Websense Bars Yemen's Government from Further Software Updates

When ONI released its Middle East and North Africa reports, an avid reader quickly submitted an article to Slashdot noting the government of Yemen's use of Websense filtering software, as reported in our 2009 Yemen country profile.

Websense, a U.S.-based company, makes filtering software intended for use by private companies and organizations, and states on its Web site a policy against use of its software for government-imposed censorship. The policy reads:

Websense does not sell to governments or Internet Service Providers (ISPs) that are engaged in any sort of government-imposed censorship. Any government-mandated censorship projects will not be engaged by Websense. If Websense does win a business and later discovers that the government is requiring all of its national ISPs to engage in censorship of the Web and Web content, we will remove our technology and capabilities from the project. Websense does however, provide filtering services in response to "global filtering" projects where the government mandated policy (1) prohibits minors from accessing pornography and/or (2) prohibits child pornography. With the above guidelines in place an example scenario would be if a government wants to prevent minors from seeing pornography at the ISP level. If that government then requires all ISPs to block adult content from all users, but permits an adult user to gain access to that content after providing proof of age, then this is a project that Websense can participate in. Websense, however, does not engage in any arrangements with foreign governments (or government-imposed arrangements) that could be viewed as oppressive of rights.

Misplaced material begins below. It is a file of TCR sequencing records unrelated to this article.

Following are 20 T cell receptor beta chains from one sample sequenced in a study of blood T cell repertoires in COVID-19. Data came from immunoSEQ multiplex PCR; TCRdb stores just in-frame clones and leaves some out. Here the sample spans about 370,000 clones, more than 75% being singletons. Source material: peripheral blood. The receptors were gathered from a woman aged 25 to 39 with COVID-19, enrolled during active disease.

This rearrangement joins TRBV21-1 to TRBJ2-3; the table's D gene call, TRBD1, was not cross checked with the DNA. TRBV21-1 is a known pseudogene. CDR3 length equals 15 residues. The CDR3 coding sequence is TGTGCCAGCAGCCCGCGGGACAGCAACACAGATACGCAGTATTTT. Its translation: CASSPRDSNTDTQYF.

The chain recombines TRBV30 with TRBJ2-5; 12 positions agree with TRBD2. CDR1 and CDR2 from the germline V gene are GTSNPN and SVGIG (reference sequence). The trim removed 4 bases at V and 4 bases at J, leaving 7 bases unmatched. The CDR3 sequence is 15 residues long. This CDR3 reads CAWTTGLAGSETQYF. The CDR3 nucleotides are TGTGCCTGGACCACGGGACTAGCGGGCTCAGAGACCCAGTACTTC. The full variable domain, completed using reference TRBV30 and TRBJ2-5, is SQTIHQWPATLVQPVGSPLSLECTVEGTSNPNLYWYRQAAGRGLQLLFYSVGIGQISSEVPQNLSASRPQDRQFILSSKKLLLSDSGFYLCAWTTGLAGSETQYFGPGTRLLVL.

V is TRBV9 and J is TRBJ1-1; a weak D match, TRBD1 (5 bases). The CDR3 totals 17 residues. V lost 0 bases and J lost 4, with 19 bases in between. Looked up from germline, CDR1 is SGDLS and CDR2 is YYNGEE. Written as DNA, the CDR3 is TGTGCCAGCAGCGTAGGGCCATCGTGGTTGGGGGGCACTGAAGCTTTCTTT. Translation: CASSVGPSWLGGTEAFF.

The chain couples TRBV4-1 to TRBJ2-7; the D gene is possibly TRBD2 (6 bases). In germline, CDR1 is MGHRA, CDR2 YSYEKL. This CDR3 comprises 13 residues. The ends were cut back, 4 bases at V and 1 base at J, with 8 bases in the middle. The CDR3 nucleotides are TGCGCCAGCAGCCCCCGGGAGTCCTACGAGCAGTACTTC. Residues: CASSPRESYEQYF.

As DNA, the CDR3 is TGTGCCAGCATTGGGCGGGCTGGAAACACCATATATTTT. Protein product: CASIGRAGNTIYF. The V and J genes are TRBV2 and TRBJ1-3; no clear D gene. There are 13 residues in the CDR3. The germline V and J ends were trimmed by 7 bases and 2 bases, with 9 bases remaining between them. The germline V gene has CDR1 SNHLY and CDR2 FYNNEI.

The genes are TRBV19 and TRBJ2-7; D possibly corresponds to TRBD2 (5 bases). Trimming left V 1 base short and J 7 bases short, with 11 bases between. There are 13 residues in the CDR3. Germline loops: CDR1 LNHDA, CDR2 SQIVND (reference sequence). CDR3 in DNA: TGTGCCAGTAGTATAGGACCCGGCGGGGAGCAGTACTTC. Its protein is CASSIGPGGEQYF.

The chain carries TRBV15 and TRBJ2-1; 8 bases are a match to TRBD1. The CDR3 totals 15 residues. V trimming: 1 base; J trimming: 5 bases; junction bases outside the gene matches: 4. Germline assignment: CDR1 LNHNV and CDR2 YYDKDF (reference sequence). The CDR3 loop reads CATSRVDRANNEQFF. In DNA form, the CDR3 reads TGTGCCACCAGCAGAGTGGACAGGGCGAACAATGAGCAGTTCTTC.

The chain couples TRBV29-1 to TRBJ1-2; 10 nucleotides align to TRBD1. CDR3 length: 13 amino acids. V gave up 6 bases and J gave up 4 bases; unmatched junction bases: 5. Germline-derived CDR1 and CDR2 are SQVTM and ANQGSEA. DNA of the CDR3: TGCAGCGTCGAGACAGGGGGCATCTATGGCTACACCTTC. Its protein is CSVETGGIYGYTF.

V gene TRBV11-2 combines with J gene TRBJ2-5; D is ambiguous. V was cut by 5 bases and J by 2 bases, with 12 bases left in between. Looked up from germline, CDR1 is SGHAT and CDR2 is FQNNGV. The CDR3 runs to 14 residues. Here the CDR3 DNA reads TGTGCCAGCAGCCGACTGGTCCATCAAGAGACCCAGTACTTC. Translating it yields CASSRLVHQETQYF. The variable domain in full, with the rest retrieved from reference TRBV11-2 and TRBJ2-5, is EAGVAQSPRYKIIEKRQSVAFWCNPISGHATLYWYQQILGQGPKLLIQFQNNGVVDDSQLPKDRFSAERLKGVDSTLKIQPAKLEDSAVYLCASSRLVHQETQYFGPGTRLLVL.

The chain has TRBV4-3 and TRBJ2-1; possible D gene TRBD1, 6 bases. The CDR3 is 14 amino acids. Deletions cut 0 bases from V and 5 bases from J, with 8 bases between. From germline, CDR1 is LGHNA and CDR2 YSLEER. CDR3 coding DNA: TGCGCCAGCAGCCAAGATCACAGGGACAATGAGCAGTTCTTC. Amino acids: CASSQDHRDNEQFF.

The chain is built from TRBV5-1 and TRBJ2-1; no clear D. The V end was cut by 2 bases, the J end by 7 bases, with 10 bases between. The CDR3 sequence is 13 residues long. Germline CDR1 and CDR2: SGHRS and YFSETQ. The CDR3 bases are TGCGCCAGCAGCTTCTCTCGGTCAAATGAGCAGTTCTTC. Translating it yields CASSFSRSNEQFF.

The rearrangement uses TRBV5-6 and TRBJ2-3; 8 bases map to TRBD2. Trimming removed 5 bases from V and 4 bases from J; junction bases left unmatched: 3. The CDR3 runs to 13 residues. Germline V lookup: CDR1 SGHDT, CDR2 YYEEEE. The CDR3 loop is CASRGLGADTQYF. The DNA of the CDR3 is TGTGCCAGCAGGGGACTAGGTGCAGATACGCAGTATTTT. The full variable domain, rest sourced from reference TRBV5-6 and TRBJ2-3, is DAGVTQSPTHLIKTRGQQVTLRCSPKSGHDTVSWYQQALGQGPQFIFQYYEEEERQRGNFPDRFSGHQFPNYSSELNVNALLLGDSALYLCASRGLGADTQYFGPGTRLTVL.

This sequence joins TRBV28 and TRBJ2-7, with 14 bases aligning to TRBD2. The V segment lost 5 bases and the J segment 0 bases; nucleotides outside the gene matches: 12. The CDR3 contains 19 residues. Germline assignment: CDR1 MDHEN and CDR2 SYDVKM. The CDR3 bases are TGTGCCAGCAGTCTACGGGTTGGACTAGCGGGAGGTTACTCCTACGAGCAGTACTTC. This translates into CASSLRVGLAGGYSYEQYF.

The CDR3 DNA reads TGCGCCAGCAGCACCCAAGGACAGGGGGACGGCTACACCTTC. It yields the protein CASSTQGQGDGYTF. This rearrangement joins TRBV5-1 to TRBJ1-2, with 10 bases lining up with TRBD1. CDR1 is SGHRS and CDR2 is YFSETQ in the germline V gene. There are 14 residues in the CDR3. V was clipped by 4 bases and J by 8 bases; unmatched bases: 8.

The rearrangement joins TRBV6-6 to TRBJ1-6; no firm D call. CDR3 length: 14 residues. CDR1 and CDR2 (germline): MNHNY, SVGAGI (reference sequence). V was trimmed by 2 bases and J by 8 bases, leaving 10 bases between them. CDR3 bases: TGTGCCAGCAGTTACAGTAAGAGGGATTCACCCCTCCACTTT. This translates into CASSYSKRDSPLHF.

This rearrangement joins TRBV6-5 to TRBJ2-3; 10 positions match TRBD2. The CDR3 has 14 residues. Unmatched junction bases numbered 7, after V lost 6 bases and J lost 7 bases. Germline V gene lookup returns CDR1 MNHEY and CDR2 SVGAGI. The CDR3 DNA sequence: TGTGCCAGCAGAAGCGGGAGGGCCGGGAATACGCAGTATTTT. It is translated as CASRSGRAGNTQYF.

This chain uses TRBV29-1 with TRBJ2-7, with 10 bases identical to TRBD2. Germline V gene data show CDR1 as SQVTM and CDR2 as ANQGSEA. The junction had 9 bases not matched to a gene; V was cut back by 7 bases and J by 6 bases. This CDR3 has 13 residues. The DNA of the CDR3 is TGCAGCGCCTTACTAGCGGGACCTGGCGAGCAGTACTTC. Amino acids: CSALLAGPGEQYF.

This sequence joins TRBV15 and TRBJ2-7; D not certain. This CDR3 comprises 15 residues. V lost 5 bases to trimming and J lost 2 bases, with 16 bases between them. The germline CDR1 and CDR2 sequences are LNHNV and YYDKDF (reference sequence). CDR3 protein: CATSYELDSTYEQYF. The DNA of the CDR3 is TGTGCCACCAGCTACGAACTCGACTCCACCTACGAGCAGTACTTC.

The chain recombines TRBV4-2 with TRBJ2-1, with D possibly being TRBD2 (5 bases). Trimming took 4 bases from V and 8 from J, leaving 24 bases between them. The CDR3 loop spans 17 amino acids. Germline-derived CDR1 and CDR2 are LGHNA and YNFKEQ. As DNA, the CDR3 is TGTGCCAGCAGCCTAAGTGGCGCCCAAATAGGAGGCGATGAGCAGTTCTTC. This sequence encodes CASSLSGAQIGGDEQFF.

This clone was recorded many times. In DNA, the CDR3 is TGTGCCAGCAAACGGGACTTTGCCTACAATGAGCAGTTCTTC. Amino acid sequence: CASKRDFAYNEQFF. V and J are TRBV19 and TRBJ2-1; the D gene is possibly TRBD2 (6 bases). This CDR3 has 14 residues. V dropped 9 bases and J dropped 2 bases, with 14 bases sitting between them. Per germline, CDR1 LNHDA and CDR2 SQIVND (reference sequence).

ONI was able to contact Websense for the following statement:

Since we were informed about the potential use of our products by Yemeni ISPs based on government-imposed Internet restrictions in Yemen, we have investigated this potential non-compliance with our anti-censorship policy. Because our product operates based on a database system, we are able to block updated database downloads to locations and to end users where the use of our product would violate law or our corporate policies. We believe that we have identified the specific product subscriptions that are being used for Web filtering by ISPs in Yemen, and in accordance with our policy against government-imposed censorship http://www.websense.com/content/censorship-policy.aspx, we have taken action to discontinue the database downloads to the Yemeni ISPs.

It is notable that ONI has confirmed that other U.S.-based products such as SmartFilter, a filtering software previously owned by Secure Computing and acquired by McAfee in 2008, are being used for government filtering in the Middle East and North Africa and beyond.